Early warning systems are needed in judicial settings to detect failure to comply with or complete treatment and to identify signs of new abuse or retaliation against victims. Research has indicated that reports of violent behavior often diminish while a batterer is in treatment, and victims are often more inclined to return to a relationship with a batterer if they know that he is enrolled in a program designed to curb violence in intimate relationships. But if the batterer drops out of the program or fails to enroll after court referral, the victim may be at great risk. Early warning systems would require court oversight to ensure offender compliance with the requirements of treatment referrals and should also address unintended or inadvertent results that may arise from the referral to or experience with treatment. For example, some treatment programs may simply involve marital counseling without ever addressing the violence that occurred in the relationships. Others may lack appropriate supervision within a group treatment program. As a result, a batterer may feel justified in using violence since others report that they act in a similar fashion with their partners. The absence of certification for treatment programs allows the use of practices that lack appropriate research support. Courts need to be vigilant to ensure that offenders are referred only to treatment programs that are known to be adequate.

Abuse and histories of family violence need to be documented in individual and group health care and social service records, but such documentation requires safeguards. If research continues to suggest that family violence is a significant contributor to health outcomes and family caregiving practices, the need to know about early and chronic histories of family violence will become stronger. This need will have to be balanced against individual privacy and confidentiality concerns. Health professionals are often reluctant to record incidents of violence, viewing such events as legal rather than medical matters. But patterns of violent injury should not be allowed to go unnoticed in medical histories, since they can provide important clues to future health disorders, especially in areas that involve chronic fear, stress, anxiety, trauma, or anger.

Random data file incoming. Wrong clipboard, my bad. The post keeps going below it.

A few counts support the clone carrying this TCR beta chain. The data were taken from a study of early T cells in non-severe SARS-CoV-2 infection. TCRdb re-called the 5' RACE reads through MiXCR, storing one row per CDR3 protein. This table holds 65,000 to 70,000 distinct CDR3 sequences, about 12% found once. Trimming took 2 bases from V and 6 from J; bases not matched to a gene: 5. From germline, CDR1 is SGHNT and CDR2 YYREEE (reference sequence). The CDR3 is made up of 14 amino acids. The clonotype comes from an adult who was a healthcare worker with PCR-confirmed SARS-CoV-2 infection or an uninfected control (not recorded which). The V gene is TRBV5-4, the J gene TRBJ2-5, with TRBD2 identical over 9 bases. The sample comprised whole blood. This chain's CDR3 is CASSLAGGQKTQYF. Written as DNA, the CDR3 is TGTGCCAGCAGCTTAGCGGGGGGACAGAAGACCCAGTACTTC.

Collaborative strategies among caseworkers, lawmakers, prosecutors, and judges have the potential to improve a batterer’s compliance with treatment as well as to make sanctions more effective. Studies of police arrest practices, for example, have indicated that arrest has a greater deterrent effect on future violence than simple counseling or arbitration. Arrests without prosecution, however, can send messages to individuals and communities that family violence is not to be taken seriously. Although challenged by evidentiary standards and victim reluctance to press charges, courts need to find collaborative ways to improve the penalties for family violence and to ensure that adequate treatment programs exist for those who are motivated to change their practices.

Home visitation programs should be particularly encouraged as part of a comprehensive prevention strategy for child maltreatment, especially for first-time parents living in social settings with high rates of child maltreatment. An array of research studies has been conducted on home visitation services that offer promising findings, but they suggest that the greatest benefits of these services occur only with young, single, and poor mothers. But this group includes many who are highly mobile or reluctant to trust others offering them advice and guidance. We need to learn more about how to engage high-risk parents in prevention services designed to improve their child care-giving skills and also to improve the general quality of their own personal health care, education, and job training, which may require them to spend more time out of the home.